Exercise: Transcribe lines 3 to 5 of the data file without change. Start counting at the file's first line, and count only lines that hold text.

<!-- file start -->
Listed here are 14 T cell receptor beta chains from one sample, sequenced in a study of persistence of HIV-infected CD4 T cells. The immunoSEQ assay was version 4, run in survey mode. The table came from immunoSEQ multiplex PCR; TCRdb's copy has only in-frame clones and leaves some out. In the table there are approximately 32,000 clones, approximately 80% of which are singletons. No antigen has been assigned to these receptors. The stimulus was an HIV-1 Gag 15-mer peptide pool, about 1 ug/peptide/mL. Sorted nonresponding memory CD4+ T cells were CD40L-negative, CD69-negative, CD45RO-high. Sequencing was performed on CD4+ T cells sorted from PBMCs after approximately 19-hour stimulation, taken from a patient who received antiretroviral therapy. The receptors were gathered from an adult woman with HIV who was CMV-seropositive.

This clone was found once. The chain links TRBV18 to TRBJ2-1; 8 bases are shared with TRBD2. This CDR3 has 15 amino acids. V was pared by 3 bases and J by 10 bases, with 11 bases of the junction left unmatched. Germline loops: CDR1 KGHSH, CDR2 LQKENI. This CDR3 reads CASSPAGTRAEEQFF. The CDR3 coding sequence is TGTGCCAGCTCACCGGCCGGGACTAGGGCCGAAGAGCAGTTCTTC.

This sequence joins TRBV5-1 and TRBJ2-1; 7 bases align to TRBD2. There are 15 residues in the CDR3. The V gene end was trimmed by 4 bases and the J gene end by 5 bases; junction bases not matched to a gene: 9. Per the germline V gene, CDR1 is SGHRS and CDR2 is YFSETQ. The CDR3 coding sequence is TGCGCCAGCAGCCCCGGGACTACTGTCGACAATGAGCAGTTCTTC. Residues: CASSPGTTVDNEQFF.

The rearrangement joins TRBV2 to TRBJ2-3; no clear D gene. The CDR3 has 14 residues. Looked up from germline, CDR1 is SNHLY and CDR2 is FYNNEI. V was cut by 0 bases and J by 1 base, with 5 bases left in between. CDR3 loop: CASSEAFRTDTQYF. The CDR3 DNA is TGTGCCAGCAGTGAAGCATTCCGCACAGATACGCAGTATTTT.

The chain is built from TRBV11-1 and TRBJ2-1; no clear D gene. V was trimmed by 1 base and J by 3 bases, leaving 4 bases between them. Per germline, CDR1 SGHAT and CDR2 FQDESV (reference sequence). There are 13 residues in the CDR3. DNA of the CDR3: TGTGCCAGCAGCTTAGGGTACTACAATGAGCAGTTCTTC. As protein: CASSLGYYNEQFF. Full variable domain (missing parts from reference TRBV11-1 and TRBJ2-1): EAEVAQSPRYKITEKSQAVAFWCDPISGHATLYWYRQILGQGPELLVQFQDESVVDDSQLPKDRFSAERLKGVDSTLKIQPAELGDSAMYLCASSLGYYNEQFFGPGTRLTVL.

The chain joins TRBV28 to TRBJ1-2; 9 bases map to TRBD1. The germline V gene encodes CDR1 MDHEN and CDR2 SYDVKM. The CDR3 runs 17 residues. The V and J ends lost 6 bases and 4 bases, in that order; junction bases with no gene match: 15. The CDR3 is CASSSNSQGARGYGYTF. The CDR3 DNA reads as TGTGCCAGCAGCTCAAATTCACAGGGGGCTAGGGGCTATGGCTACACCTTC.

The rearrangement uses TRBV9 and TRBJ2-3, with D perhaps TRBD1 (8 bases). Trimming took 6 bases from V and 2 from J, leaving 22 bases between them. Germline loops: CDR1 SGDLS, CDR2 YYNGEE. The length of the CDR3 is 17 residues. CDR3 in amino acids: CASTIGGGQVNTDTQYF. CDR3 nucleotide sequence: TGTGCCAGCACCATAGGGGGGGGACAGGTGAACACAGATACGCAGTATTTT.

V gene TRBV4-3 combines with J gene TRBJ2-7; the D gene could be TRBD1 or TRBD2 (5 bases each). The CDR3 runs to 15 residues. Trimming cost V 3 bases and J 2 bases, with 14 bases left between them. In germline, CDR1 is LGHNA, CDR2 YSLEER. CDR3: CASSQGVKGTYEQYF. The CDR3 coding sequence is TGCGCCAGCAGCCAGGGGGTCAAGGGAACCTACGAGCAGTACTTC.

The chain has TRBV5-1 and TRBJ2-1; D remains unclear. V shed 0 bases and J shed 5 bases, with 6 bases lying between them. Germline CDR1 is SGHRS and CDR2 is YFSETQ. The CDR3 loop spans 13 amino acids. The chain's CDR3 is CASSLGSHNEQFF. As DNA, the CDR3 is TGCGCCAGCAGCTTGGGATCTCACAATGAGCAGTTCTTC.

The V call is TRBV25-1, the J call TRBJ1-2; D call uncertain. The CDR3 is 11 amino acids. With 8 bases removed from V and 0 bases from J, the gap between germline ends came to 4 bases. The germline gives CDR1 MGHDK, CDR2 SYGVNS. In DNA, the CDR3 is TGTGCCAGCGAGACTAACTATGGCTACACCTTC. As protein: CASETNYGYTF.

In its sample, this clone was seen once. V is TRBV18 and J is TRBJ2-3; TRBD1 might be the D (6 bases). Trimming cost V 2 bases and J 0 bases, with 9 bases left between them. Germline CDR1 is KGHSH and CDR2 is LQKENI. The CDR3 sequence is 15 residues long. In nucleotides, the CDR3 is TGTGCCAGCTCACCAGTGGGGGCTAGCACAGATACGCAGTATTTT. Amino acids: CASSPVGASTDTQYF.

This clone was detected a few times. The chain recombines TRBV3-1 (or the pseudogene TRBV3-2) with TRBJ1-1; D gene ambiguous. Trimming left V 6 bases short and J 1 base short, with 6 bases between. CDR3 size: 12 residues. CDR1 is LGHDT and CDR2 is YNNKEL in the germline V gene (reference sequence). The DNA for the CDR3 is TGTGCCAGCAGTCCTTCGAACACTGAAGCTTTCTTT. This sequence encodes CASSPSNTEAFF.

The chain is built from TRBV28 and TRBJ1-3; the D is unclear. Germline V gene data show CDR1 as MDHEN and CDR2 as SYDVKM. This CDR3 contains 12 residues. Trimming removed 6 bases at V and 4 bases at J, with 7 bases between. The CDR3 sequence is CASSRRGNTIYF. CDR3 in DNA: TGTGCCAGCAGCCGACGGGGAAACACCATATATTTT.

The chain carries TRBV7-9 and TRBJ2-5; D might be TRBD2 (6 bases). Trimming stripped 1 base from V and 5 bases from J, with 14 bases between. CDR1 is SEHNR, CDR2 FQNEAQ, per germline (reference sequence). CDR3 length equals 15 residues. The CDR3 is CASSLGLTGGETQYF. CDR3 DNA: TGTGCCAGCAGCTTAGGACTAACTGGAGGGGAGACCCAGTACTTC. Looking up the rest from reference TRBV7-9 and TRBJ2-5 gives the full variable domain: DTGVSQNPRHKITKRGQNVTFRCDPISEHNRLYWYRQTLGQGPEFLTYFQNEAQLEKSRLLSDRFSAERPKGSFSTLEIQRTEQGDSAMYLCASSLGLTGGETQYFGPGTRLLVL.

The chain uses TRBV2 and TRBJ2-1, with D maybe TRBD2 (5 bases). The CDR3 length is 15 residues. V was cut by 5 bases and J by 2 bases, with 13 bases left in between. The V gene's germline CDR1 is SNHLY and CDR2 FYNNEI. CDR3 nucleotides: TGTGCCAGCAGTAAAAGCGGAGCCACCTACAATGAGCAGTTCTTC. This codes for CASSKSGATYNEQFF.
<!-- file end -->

This sequence joins TRBV5-1 and TRBJ2-1; 7 bases align to TRBD2. There are 15 residues in the CDR3. The V gene end was trimmed by 4 bases and the J gene end by 5 bases; junction bases not matched to a gene: 9. Per the germline V gene, CDR1 is SGHRS and CDR2 is YFSETQ. The CDR3 coding sequence is TGCGCCAGCAGCCCCGGGACTACTGTCGACAATGAGCAGTTCTTC. Residues: CASSPGTTVDNEQFF.

The rearrangement joins TRBV2 to TRBJ2-3; no clear D gene. The CDR3 has 14 residues. Looked up from germline, CDR1 is SNHLY and CDR2 is FYNNEI. V was cut by 0 bases and J by 1 base, with 5 bases left in between. CDR3 loop: CASSEAFRTDTQYF. The CDR3 DNA is TGTGCCAGCAGTGAAGCATTCCGCACAGATACGCAGTATTTT.

The chain is built from TRBV11-1 and TRBJ2-1; no clear D gene. V was trimmed by 1 base and J by 3 bases, leaving 4 bases between them. Per germline, CDR1 SGHAT and CDR2 FQDESV (reference sequence). There are 13 residues in the CDR3. DNA of the CDR3: TGTGCCAGCAGCTTAGGGTACTACAATGAGCAGTTCTTC. As protein: CASSLGYYNEQFF. Full variable domain (missing parts from reference TRBV11-1 and TRBJ2-1): EAEVAQSPRYKITEKSQAVAFWCDPISGHATLYWYRQILGQGPELLVQFQDESVVDDSQLPKDRFSAERLKGVDSTLKIQPAELGDSAMYLCASSLGYYNEQFFGPGTRLTVL.